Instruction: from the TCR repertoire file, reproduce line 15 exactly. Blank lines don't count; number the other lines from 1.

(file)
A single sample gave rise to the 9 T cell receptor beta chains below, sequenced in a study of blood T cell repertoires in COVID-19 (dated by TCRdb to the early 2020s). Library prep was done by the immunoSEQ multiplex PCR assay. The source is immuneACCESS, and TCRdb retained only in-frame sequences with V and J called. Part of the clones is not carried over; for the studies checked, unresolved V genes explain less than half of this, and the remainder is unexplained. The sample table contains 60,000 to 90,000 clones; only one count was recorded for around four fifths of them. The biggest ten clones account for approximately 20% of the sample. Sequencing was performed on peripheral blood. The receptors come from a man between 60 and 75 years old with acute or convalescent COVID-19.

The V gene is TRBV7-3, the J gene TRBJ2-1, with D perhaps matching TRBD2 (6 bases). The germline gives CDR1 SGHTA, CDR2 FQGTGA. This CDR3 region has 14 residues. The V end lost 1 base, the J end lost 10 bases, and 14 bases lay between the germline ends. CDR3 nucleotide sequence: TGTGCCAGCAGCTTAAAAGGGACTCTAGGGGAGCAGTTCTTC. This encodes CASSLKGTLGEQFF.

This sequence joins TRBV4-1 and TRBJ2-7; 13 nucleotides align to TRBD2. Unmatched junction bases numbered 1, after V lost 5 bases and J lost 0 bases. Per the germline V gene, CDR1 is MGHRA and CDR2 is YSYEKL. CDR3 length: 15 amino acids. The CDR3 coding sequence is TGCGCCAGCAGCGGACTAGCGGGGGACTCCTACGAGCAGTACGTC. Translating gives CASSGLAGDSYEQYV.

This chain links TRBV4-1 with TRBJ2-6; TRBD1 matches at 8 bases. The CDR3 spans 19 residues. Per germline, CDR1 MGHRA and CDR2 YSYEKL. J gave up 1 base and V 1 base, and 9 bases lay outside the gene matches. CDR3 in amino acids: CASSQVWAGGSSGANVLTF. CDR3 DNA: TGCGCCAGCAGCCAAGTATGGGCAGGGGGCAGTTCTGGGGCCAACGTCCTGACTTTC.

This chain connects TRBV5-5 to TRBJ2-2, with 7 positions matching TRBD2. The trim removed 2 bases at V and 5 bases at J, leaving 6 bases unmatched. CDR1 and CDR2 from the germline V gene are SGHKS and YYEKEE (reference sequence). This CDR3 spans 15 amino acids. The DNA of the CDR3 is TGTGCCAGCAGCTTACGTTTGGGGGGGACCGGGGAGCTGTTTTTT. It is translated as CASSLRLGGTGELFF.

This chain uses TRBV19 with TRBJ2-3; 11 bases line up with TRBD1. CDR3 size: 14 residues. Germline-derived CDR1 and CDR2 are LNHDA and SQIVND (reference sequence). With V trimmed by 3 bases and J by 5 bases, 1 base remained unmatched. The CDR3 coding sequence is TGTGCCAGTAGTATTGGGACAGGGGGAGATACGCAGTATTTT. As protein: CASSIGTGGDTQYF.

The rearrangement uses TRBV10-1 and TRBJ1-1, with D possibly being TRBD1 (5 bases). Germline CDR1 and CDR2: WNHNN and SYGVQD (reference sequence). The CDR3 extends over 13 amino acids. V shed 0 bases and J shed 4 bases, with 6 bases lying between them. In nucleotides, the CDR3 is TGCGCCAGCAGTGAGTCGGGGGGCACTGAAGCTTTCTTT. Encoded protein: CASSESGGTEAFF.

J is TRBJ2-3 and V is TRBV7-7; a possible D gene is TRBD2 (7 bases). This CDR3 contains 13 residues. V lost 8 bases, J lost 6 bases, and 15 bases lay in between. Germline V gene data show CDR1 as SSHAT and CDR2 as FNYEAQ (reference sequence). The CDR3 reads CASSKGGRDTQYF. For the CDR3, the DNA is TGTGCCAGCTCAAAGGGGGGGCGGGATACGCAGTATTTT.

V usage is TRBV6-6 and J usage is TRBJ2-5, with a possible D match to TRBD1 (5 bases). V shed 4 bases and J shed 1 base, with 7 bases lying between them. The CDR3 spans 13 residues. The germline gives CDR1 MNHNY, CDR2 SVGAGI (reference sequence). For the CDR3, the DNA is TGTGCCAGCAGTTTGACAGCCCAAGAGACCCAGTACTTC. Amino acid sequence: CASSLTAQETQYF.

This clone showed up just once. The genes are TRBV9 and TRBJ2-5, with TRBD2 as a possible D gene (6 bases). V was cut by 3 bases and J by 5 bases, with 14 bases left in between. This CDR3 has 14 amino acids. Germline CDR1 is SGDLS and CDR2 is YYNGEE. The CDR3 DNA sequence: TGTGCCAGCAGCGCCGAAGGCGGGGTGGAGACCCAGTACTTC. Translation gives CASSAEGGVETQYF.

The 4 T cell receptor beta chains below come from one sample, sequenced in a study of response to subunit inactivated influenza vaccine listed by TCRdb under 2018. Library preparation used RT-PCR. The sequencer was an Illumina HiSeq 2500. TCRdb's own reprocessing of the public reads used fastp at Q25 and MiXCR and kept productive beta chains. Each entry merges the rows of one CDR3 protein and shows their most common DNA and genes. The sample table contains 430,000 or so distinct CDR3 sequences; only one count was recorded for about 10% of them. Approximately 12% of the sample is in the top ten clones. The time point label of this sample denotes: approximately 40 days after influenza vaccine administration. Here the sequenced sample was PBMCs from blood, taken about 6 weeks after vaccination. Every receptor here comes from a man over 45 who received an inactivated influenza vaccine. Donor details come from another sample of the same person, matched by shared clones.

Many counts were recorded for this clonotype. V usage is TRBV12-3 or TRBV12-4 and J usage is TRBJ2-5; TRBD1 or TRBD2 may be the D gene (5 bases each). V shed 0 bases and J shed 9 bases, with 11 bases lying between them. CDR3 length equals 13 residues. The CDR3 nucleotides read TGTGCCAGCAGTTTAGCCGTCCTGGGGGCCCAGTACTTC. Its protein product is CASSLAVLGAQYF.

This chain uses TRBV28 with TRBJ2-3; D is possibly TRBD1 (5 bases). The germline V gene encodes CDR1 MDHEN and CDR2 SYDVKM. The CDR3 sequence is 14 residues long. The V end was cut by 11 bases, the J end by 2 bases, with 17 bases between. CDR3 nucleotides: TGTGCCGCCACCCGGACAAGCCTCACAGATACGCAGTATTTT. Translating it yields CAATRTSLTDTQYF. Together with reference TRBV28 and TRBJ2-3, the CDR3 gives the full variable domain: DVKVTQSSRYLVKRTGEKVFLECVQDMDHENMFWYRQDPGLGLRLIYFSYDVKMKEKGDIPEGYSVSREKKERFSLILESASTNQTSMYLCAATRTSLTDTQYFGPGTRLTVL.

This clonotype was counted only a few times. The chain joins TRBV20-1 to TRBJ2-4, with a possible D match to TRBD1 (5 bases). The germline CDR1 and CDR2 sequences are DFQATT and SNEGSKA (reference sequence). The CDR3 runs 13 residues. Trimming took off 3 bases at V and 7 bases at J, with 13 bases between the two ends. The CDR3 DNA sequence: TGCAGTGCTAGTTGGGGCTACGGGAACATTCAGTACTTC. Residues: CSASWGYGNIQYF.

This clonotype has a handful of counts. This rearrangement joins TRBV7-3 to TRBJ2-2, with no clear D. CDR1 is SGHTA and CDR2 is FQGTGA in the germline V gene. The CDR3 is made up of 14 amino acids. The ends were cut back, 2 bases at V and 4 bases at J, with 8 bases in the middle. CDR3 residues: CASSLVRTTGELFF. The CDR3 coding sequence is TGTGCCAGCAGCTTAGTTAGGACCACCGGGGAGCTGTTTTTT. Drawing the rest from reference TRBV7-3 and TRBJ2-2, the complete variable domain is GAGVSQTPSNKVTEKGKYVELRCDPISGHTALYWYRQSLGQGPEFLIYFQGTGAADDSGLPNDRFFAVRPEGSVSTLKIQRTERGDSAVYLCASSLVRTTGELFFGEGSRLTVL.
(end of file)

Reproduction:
This clonotype has a handful of counts. This rearrangement joins TRBV7-3 to TRBJ2-2, with no clear D. CDR1 is SGHTA and CDR2 is FQGTGA in the germline V gene. The CDR3 is made up of 14 amino acids. The ends were cut back, 2 bases at V and 4 bases at J, with 8 bases in the middle. CDR3 residues: CASSLVRTTGELFF. The CDR3 coding sequence is TGTGCCAGCAGCTTAGTTAGGACCACCGGGGAGCTGTTTTTT. Drawing the rest from reference TRBV7-3 and TRBJ2-2, the complete variable domain is GAGVSQTPSNKVTEKGKYVELRCDPISGHTALYWYRQSLGQGPEFLIYFQGTGAADDSGLPNDRFFAVRPEGSVSTLKIQRTERGDSAVYLCASSLVRTTGELFFGEGSRLTVL.